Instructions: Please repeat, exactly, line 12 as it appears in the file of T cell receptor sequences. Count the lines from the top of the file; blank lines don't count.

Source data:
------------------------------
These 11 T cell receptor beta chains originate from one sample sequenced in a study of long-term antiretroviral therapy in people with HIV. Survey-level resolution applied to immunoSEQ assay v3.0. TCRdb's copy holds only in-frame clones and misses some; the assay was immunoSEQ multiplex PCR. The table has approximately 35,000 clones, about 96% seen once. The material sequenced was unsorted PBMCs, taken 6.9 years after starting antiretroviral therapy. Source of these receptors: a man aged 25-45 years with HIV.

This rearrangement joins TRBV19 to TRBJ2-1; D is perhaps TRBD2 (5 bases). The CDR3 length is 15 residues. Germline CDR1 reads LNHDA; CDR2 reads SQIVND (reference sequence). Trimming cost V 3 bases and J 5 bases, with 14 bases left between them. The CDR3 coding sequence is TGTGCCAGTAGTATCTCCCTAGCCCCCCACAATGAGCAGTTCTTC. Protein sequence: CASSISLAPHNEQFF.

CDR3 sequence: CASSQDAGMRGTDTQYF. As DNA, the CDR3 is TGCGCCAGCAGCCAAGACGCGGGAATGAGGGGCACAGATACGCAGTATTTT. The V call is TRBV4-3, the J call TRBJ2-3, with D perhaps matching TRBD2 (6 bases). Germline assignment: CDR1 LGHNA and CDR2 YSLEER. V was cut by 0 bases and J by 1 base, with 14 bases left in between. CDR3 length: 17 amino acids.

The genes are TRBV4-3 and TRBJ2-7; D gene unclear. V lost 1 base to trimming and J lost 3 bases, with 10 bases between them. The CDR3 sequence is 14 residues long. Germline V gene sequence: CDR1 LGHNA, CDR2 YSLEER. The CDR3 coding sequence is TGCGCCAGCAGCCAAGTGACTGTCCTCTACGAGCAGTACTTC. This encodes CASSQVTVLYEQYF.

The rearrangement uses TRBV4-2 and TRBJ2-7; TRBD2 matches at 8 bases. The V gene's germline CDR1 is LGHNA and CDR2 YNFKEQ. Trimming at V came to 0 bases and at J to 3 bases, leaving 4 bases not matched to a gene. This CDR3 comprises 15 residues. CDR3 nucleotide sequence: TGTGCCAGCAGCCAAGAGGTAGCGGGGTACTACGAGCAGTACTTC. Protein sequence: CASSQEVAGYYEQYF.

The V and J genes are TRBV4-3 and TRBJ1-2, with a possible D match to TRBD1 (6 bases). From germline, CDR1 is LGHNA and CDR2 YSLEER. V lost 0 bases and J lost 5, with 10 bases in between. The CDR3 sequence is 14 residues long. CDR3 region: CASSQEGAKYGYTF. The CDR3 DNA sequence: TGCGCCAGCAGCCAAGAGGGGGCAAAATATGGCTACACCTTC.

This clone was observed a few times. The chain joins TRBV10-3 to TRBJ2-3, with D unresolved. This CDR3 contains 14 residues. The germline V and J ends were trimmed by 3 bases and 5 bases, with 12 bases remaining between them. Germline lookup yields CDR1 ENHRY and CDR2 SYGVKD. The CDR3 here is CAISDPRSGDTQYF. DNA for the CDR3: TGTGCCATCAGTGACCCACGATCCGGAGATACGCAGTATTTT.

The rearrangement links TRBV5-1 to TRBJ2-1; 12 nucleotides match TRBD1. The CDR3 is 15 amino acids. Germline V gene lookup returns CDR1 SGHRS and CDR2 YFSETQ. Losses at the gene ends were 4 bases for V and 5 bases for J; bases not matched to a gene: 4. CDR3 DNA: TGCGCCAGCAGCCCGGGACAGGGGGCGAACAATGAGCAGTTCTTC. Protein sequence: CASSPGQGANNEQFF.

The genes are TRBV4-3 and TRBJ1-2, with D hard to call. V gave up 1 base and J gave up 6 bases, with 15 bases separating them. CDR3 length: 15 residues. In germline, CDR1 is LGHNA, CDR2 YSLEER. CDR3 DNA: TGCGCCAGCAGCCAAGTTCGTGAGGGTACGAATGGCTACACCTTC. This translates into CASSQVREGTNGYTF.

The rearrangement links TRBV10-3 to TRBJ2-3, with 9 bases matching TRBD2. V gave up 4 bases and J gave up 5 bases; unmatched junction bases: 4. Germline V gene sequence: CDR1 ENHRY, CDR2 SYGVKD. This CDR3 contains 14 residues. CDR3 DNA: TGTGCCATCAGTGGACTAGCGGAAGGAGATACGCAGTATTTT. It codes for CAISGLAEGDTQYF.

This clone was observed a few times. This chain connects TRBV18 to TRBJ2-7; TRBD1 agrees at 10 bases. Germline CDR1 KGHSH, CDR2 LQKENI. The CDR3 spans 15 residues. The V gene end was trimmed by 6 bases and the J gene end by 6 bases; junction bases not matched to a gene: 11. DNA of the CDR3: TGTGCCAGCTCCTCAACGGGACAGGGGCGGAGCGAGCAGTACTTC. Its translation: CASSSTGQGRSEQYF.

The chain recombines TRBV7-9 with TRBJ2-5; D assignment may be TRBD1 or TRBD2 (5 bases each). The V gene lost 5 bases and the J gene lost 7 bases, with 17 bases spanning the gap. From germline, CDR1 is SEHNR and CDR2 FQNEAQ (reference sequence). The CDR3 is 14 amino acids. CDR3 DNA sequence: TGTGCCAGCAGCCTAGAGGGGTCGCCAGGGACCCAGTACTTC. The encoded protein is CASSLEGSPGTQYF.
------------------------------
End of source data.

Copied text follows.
The chain recombines TRBV7-9 with TRBJ2-5; D assignment may be TRBD1 or TRBD2 (5 bases each). The V gene lost 5 bases and the J gene lost 7 bases, with 17 bases spanning the gap. From germline, CDR1 is SEHNR and CDR2 FQNEAQ (reference sequence). The CDR3 is 14 amino acids. CDR3 DNA sequence: TGTGCCAGCAGCCTAGAGGGGTCGCCAGGGACCCAGTACTTC. The encoded protein is CASSLEGSPGTQYF.